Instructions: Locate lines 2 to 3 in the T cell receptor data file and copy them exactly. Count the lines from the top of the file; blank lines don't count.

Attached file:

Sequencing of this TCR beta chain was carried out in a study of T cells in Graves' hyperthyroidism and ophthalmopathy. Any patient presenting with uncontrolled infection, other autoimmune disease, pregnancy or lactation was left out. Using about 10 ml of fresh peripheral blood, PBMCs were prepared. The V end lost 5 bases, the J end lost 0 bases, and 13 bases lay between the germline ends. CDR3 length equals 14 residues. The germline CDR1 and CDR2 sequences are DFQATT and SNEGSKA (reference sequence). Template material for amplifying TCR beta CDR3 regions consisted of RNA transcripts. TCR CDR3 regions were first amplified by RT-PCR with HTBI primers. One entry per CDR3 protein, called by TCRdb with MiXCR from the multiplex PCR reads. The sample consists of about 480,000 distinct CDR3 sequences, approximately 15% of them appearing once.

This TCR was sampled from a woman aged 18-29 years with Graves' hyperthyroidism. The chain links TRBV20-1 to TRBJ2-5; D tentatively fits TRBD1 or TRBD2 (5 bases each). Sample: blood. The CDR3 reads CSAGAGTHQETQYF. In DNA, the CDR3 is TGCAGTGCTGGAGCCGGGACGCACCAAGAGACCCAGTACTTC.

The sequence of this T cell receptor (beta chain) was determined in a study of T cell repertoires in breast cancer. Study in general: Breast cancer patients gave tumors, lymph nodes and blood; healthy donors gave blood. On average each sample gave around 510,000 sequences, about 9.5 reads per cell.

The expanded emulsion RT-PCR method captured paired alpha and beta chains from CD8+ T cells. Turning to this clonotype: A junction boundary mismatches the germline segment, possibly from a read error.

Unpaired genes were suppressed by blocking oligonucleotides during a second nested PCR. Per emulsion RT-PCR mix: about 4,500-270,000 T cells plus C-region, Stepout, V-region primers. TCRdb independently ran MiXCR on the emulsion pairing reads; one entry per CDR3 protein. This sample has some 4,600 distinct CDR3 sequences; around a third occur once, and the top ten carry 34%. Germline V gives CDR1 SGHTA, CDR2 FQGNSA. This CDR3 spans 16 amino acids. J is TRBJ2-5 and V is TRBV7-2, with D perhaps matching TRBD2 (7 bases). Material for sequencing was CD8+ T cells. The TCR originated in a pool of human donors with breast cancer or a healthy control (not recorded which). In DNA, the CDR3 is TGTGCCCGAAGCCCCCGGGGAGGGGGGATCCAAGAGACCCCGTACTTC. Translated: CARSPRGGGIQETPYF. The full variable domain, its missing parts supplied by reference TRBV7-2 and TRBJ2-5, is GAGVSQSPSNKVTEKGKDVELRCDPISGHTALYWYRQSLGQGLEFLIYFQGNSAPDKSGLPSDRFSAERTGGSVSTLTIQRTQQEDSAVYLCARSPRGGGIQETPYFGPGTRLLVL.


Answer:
This TCR was sampled from a woman aged 18-29 years with Graves' hyperthyroidism. The chain links TRBV20-1 to TRBJ2-5; D tentatively fits TRBD1 or TRBD2 (5 bases each). Sample: blood. The CDR3 reads CSAGAGTHQETQYF. In DNA, the CDR3 is TGCAGTGCTGGAGCCGGGACGCACCAAGAGACCCAGTACTTC.

The sequence of this T cell receptor (beta chain) was determined in a study of T cell repertoires in breast cancer. Study in general: Breast cancer patients gave tumors, lymph nodes and blood; healthy donors gave blood. On average each sample gave around 510,000 sequences, about 9.5 reads per cell.